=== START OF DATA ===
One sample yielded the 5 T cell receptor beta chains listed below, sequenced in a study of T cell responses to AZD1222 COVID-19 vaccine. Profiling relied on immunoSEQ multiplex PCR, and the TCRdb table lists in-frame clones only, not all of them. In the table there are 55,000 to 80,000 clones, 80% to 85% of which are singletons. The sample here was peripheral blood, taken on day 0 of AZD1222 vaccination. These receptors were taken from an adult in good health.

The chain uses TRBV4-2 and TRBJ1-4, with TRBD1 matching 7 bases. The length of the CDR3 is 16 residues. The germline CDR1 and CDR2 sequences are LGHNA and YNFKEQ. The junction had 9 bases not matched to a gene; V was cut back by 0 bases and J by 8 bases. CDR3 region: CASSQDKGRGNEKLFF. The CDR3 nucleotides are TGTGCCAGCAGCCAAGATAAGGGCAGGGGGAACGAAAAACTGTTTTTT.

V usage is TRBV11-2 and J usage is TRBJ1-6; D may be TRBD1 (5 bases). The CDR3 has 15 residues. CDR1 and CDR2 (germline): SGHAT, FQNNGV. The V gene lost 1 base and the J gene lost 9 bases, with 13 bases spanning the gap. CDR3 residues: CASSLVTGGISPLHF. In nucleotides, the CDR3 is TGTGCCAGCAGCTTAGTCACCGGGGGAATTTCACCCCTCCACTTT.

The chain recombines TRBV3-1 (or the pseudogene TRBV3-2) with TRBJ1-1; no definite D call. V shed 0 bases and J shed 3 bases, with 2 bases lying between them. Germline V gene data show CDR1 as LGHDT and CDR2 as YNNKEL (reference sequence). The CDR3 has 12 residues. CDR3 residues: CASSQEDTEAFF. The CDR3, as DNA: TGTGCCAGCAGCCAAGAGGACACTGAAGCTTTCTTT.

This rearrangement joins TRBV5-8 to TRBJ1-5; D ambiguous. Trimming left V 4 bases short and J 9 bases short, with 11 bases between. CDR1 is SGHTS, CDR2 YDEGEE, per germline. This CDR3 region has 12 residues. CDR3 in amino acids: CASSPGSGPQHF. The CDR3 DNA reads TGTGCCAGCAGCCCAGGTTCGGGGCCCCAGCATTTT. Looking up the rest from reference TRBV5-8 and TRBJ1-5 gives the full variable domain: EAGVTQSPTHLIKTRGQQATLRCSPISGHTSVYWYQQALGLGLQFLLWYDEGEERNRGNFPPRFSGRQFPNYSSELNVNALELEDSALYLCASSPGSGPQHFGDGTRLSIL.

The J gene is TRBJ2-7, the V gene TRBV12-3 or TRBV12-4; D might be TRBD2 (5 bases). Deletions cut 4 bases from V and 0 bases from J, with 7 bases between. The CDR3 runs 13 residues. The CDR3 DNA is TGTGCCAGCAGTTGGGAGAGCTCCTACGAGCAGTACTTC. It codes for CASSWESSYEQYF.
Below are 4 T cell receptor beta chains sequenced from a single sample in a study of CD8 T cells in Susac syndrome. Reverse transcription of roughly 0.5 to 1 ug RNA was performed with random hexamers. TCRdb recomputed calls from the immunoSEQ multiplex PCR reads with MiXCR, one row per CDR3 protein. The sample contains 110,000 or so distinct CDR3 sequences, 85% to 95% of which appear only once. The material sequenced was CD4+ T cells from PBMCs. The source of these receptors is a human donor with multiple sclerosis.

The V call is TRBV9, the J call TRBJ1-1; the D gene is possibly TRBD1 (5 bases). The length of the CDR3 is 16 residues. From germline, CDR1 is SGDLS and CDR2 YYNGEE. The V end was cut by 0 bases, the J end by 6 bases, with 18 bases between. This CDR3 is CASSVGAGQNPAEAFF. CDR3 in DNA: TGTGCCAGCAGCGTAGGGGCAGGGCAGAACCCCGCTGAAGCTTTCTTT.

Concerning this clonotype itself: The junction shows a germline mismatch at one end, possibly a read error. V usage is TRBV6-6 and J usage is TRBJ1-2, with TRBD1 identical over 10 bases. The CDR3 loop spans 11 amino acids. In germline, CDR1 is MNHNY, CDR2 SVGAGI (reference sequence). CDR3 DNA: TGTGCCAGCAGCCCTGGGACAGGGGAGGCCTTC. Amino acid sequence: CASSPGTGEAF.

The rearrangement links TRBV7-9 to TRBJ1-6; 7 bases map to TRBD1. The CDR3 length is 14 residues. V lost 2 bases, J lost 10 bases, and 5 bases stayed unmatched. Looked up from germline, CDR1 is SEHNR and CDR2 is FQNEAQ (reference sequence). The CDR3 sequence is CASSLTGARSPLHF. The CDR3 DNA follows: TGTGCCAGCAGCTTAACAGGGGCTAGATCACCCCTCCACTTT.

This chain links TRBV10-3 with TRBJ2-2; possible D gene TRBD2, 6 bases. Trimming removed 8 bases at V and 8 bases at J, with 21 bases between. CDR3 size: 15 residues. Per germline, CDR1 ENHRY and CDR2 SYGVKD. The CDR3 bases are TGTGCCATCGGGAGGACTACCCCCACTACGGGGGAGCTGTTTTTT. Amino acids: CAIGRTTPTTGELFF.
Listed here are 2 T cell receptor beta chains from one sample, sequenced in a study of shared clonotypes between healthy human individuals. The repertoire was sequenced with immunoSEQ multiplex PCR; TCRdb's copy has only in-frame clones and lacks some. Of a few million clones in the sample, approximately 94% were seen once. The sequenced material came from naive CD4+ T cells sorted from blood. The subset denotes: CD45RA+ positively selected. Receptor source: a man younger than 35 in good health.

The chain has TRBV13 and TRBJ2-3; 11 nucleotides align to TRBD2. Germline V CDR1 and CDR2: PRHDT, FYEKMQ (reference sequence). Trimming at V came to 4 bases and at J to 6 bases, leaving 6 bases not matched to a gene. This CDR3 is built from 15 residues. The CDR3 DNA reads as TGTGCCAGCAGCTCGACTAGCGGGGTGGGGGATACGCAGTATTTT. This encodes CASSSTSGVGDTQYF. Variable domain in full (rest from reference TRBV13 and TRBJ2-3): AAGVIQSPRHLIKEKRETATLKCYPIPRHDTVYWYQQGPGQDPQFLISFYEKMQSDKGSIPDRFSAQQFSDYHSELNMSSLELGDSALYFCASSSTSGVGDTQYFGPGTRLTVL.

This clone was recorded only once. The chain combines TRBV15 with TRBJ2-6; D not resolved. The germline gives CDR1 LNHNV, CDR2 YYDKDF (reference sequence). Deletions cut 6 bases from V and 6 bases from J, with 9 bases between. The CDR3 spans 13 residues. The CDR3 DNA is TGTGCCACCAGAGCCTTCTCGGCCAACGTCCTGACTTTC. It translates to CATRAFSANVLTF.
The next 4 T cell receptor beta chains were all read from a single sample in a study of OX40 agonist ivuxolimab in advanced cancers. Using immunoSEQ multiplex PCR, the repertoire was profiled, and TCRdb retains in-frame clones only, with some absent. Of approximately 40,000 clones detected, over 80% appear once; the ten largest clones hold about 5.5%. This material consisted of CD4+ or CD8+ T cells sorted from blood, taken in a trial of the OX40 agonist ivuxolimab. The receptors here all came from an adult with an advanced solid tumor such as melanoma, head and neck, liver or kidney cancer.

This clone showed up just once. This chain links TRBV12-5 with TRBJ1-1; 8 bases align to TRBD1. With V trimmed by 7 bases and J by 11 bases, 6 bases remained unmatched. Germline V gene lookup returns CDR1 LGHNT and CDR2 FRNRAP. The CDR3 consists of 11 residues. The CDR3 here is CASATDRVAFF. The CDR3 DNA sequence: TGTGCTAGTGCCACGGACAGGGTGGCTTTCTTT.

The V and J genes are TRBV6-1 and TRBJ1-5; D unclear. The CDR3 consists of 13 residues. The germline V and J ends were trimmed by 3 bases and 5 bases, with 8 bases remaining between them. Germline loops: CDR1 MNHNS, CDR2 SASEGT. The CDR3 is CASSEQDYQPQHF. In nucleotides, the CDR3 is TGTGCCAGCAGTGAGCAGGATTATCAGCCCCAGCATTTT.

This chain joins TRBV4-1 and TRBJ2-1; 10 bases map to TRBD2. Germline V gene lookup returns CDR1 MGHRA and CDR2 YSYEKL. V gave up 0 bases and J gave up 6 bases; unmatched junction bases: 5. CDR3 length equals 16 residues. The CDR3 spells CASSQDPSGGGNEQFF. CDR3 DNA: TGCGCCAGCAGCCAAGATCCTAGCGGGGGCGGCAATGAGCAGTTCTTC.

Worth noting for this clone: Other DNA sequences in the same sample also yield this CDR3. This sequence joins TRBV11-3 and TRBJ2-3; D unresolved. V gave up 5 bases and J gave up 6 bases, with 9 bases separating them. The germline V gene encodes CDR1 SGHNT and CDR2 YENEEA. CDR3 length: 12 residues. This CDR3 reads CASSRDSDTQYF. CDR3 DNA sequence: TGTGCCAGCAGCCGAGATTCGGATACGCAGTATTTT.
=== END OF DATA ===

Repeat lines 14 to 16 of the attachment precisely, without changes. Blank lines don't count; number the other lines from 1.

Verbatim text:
This clone was recorded only once. The chain combines TRBV15 with TRBJ2-6; D not resolved. The germline gives CDR1 LNHNV, CDR2 YYDKDF (reference sequence). Deletions cut 6 bases from V and 6 bases from J, with 9 bases between. The CDR3 spans 13 residues. The CDR3 DNA is TGTGCCACCAGAGCCTTCTCGGCCAACGTCCTGACTTTC. It translates to CATRAFSANVLTF.
The next 4 T cell receptor beta chains were all read from a single sample in a study of OX40 agonist ivuxolimab in advanced cancers. Using immunoSEQ multiplex PCR, the repertoire was profiled, and TCRdb retains in-frame clones only, with some absent. Of approximately 40,000 clones detected, over 80% appear once; the ten largest clones hold about 5.5%. This material consisted of CD4+ or CD8+ T cells sorted from blood, taken in a trial of the OX40 agonist ivuxolimab. The receptors here all came from an adult with an advanced solid tumor such as melanoma, head and neck, liver or kidney cancer.

This clone showed up just once. This chain links TRBV12-5 with TRBJ1-1; 8 bases align to TRBD1. With V trimmed by 7 bases and J by 11 bases, 6 bases remained unmatched. Germline V gene lookup returns CDR1 LGHNT and CDR2 FRNRAP. The CDR3 consists of 11 residues. The CDR3 here is CASATDRVAFF. The CDR3 DNA sequence: TGTGCTAGTGCCACGGACAGGGTGGCTTTCTTT.